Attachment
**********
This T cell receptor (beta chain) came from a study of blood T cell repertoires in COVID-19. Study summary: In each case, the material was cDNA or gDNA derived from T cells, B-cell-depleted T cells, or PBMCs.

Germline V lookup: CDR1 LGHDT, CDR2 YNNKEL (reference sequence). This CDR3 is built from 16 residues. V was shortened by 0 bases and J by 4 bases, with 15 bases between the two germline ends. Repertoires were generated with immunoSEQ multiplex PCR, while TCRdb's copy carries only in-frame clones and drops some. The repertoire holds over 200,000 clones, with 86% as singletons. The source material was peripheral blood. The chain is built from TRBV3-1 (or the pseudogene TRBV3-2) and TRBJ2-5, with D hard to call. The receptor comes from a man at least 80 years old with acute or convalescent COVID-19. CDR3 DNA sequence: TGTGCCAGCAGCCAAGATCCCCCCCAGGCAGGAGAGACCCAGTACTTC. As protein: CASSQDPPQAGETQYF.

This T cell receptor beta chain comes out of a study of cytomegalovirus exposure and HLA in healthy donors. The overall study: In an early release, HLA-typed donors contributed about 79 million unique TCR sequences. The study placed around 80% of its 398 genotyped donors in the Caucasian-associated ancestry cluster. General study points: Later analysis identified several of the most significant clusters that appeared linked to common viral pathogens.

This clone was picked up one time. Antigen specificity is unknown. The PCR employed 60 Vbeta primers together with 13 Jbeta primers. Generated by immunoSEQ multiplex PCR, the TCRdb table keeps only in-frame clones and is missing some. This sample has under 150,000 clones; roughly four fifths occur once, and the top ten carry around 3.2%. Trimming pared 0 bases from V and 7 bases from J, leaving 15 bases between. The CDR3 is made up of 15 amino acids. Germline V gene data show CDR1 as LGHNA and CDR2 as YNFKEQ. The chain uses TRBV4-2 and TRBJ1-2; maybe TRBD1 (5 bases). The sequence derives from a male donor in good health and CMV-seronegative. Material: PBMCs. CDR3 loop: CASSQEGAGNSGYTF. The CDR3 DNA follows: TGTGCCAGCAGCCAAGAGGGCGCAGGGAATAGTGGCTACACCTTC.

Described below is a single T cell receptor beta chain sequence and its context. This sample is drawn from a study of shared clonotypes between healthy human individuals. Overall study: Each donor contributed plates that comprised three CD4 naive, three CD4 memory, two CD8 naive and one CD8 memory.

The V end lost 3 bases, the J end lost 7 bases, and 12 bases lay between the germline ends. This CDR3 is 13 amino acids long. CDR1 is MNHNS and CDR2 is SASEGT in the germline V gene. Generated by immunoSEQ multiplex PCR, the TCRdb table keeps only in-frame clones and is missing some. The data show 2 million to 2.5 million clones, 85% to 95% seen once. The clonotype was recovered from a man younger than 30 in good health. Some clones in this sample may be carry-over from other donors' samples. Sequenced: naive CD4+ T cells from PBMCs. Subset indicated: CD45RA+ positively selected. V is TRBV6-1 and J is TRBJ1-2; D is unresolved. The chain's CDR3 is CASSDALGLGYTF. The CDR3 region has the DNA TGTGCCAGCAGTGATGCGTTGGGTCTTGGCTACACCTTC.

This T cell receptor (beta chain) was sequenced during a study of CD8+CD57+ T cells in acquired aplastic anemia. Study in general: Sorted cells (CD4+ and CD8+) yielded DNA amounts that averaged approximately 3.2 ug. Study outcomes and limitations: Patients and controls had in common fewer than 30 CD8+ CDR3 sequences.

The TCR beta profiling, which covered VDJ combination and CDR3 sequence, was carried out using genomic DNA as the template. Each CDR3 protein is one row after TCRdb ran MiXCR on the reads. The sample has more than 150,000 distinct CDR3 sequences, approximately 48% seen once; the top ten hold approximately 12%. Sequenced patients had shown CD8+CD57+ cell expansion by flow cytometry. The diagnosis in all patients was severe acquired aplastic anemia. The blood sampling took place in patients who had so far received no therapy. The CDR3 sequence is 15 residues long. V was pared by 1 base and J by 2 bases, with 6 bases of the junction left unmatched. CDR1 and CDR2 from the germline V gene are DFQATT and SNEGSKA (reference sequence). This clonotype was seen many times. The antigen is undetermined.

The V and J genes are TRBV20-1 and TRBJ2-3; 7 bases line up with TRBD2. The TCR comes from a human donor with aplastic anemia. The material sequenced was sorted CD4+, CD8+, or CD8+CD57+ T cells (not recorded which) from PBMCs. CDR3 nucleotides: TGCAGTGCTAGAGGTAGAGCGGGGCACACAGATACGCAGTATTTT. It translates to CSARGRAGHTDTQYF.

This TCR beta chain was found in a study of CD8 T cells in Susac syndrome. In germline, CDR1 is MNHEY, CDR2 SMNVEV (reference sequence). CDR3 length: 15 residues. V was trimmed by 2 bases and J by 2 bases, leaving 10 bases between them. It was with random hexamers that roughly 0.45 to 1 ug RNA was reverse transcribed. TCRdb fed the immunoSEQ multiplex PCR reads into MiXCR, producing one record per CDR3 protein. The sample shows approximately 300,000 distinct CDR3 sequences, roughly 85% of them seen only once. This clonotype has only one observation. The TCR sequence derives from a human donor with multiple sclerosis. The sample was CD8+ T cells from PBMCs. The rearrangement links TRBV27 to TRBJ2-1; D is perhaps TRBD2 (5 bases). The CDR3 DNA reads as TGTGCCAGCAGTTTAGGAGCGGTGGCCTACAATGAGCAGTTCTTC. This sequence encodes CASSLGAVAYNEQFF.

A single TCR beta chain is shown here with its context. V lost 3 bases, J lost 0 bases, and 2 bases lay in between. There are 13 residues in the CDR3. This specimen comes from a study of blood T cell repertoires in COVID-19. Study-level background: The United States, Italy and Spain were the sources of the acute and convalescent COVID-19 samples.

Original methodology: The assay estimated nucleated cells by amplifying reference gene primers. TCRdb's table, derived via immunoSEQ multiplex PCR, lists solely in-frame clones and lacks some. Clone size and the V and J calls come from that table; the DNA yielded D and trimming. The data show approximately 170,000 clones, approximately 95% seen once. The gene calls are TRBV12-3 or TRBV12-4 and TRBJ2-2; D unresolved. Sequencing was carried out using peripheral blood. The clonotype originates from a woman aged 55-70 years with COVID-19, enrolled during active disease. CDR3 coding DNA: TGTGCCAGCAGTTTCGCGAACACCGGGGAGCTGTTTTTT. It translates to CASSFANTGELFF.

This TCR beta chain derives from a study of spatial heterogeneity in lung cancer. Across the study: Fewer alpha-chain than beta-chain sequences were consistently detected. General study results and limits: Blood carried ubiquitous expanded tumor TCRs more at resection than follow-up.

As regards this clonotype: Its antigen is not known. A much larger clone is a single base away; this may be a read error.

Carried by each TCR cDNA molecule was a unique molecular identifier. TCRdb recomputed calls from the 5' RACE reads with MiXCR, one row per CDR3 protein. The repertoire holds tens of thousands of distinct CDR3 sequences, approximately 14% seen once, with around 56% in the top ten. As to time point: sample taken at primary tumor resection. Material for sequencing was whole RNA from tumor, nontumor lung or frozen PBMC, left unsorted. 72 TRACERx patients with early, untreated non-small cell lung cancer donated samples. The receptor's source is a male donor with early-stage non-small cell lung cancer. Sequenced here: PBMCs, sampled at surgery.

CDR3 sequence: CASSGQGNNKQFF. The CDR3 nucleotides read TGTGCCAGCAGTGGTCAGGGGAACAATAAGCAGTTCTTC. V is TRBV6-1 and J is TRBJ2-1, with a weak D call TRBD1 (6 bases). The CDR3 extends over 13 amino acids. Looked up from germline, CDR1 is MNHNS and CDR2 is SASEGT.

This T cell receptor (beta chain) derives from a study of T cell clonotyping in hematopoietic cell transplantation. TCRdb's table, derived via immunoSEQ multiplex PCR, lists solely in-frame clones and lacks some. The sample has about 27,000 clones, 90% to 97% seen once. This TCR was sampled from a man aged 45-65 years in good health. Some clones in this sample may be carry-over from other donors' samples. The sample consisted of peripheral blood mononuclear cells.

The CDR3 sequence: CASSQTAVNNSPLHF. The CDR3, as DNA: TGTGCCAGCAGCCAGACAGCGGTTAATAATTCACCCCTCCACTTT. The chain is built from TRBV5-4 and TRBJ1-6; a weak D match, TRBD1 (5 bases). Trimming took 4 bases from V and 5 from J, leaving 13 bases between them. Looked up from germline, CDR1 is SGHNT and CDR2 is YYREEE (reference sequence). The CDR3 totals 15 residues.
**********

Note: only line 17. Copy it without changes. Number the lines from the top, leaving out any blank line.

This T cell receptor (beta chain) derives from a study of T cell clonotyping in hematopoietic cell transplantation. TCRdb's table, derived via immunoSEQ multiplex PCR, lists solely in-frame clones and lacks some. The sample has about 27,000 clones, 90% to 97% seen once. This TCR was sampled from a man aged 45-65 years in good health. Some clones in this sample may be carry-over from other donors' samples. The sample consisted of peripheral blood mononuclear cells.